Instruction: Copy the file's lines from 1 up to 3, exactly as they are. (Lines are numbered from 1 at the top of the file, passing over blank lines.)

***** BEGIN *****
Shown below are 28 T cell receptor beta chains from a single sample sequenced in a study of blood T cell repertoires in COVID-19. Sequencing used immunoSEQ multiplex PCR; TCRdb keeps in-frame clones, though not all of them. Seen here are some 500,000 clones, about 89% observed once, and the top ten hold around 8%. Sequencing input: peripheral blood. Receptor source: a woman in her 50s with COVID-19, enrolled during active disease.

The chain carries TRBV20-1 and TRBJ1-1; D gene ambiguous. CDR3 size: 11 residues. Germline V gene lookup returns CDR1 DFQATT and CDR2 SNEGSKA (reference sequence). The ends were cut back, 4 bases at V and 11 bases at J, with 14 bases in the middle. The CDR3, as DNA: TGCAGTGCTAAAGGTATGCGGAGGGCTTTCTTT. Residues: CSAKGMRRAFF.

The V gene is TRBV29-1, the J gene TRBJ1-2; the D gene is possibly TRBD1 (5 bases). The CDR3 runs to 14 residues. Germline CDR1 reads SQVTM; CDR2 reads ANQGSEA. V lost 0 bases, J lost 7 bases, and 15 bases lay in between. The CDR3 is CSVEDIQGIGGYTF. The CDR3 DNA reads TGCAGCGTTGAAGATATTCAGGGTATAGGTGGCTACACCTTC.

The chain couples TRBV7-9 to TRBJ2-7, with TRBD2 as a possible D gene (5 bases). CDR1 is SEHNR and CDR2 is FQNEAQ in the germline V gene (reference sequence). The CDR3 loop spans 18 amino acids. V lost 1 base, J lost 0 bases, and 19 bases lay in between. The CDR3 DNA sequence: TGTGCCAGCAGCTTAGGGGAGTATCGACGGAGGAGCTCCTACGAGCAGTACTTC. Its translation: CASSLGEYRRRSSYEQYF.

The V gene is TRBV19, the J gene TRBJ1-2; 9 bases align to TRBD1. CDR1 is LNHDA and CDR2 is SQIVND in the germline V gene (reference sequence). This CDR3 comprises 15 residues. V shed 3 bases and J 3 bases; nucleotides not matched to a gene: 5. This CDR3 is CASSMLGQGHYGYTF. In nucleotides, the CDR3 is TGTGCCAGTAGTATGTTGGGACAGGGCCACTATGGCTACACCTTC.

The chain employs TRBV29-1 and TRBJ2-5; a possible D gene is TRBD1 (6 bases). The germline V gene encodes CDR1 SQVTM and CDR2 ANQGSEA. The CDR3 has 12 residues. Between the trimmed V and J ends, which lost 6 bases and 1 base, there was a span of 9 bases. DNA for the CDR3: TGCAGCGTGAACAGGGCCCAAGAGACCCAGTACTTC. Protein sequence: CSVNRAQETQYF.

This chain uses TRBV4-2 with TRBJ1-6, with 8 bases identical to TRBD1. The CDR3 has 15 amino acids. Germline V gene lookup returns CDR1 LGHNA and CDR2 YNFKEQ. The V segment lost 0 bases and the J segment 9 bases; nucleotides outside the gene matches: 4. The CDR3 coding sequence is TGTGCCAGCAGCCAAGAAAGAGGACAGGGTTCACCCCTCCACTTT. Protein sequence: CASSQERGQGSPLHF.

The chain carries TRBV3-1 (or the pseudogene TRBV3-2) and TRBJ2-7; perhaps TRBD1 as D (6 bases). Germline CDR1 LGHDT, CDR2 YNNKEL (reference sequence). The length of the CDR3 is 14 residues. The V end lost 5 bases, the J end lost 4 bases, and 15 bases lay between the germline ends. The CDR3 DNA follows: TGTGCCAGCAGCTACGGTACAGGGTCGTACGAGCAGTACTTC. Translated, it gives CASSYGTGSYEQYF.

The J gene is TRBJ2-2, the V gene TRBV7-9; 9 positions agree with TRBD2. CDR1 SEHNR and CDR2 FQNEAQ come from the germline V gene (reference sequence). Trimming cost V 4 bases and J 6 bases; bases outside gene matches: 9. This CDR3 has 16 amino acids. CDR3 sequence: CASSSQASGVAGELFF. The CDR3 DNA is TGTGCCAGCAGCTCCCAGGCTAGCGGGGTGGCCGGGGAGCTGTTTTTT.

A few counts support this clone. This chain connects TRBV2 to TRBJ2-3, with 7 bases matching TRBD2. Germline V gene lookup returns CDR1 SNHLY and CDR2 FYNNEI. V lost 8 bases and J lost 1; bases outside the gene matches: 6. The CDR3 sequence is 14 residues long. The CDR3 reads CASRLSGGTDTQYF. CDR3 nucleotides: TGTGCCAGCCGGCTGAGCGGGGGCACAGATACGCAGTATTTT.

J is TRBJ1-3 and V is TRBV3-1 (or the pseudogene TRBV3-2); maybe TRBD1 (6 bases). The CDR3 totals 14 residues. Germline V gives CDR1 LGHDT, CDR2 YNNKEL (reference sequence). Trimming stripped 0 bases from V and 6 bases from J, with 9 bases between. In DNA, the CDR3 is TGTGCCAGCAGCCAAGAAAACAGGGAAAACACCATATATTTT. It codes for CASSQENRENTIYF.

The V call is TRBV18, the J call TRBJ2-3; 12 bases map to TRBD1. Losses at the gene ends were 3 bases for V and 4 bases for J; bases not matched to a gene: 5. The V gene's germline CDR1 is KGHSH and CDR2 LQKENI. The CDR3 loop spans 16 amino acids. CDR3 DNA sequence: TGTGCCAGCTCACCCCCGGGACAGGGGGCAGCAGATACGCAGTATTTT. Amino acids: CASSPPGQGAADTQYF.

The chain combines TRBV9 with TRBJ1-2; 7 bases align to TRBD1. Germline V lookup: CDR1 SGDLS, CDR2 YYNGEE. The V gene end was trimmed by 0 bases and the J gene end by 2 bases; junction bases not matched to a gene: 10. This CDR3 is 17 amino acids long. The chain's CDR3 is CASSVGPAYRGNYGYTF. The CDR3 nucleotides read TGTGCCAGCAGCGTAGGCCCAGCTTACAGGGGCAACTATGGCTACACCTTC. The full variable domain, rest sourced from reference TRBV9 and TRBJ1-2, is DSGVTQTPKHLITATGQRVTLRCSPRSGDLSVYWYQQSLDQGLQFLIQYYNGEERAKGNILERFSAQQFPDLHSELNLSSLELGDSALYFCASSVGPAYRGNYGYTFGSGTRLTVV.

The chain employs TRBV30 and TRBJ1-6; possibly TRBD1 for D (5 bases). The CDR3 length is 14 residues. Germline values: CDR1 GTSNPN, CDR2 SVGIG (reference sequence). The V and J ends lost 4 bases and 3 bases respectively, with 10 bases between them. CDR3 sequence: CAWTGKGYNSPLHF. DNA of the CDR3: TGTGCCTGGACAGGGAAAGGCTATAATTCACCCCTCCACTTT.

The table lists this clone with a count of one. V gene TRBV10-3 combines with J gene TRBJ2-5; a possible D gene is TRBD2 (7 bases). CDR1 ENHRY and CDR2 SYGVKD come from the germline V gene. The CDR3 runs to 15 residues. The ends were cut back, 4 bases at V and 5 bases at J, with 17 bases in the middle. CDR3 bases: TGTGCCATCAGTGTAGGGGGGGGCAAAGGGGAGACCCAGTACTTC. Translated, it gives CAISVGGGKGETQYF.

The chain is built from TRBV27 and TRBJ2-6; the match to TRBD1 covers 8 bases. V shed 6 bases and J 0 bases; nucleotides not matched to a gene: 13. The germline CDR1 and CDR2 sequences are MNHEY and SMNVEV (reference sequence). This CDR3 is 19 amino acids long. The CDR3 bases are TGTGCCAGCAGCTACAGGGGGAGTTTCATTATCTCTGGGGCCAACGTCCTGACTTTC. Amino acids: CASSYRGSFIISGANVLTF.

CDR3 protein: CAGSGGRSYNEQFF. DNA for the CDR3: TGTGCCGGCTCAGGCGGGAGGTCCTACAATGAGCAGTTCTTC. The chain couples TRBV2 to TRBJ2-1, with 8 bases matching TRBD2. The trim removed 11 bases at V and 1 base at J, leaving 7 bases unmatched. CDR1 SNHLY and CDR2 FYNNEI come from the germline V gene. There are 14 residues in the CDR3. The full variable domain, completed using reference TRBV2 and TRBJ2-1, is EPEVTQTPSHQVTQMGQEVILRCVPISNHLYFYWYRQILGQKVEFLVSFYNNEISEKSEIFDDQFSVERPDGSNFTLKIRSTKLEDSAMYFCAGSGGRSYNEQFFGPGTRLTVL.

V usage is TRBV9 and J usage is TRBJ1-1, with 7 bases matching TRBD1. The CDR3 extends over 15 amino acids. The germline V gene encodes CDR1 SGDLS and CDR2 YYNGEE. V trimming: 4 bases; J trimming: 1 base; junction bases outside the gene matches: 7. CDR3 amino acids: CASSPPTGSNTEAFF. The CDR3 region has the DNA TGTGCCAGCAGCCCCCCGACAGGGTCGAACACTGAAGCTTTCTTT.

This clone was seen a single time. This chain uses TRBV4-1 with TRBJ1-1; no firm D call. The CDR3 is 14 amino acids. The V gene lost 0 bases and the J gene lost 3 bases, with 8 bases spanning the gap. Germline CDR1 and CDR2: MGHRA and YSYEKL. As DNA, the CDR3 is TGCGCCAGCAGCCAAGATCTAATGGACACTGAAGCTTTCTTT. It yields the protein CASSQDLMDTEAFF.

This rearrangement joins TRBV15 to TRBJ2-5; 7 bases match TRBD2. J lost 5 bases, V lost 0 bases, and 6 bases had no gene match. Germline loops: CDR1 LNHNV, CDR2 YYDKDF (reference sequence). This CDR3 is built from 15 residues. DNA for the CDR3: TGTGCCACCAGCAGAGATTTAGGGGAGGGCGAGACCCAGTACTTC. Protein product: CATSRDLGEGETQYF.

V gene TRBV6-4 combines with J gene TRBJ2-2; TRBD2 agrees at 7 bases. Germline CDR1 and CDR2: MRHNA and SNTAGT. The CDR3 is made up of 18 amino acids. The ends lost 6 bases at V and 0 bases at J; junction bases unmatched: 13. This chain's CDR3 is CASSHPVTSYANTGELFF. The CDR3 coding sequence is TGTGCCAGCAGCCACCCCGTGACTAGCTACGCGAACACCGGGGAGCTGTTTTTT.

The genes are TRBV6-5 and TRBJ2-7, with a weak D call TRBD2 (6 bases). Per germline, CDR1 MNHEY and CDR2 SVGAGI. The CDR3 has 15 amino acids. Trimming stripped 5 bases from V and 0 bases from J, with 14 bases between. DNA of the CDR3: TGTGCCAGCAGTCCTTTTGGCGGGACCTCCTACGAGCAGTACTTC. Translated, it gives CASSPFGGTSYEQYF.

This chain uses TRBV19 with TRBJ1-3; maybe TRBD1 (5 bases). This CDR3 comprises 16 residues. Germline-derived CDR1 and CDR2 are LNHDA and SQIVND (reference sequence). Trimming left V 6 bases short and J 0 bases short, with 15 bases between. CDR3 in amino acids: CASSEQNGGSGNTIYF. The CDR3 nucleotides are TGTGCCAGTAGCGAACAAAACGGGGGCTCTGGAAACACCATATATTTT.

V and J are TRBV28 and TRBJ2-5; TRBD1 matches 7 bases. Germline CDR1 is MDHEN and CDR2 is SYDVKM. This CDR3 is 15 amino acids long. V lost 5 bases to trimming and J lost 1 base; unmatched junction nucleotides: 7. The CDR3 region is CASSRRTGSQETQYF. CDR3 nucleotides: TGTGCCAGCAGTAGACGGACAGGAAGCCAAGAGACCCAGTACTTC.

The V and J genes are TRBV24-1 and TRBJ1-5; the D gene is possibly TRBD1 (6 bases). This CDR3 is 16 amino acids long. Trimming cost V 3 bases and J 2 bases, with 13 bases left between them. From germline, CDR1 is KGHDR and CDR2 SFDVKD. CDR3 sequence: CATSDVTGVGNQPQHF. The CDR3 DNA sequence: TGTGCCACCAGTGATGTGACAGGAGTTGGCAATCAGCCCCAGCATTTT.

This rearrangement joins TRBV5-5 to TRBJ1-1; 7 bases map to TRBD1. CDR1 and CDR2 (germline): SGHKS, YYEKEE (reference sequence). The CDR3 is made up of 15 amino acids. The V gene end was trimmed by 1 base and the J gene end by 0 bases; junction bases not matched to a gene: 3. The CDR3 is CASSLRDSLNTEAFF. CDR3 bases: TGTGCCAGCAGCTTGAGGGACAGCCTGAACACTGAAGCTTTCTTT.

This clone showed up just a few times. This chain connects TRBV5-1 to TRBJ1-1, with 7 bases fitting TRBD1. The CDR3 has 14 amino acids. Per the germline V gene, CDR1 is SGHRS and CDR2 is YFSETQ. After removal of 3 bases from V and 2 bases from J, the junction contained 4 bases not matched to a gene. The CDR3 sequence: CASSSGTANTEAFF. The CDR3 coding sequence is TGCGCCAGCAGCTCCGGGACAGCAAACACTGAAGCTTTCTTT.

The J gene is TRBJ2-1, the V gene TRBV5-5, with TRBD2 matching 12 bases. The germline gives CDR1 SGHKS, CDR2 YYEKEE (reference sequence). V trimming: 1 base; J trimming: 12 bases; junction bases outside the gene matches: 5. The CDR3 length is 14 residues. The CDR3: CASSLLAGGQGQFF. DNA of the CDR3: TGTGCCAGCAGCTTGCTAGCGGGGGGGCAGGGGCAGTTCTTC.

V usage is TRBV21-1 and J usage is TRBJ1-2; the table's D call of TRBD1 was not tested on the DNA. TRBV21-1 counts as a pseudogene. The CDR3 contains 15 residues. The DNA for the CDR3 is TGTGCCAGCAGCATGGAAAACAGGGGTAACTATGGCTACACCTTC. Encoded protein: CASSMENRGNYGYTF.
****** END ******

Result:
Shown below are 28 T cell receptor beta chains from a single sample sequenced in a study of blood T cell repertoires in COVID-19. Sequencing used immunoSEQ multiplex PCR; TCRdb keeps in-frame clones, though not all of them. Seen here are some 500,000 clones, about 89% observed once, and the top ten hold around 8%. Sequencing input: peripheral blood. Receptor source: a woman in her 50s with COVID-19, enrolled during active disease.

The chain carries TRBV20-1 and TRBJ1-1; D gene ambiguous. CDR3 size: 11 residues. Germline V gene lookup returns CDR1 DFQATT and CDR2 SNEGSKA (reference sequence). The ends were cut back, 4 bases at V and 11 bases at J, with 14 bases in the middle. The CDR3, as DNA: TGCAGTGCTAAAGGTATGCGGAGGGCTTTCTTT. Residues: CSAKGMRRAFF.

The V gene is TRBV29-1, the J gene TRBJ1-2; the D gene is possibly TRBD1 (5 bases). The CDR3 runs to 14 residues. Germline CDR1 reads SQVTM; CDR2 reads ANQGSEA. V lost 0 bases, J lost 7 bases, and 15 bases lay in between. The CDR3 is CSVEDIQGIGGYTF. The CDR3 DNA reads TGCAGCGTTGAAGATATTCAGGGTATAGGTGGCTACACCTTC.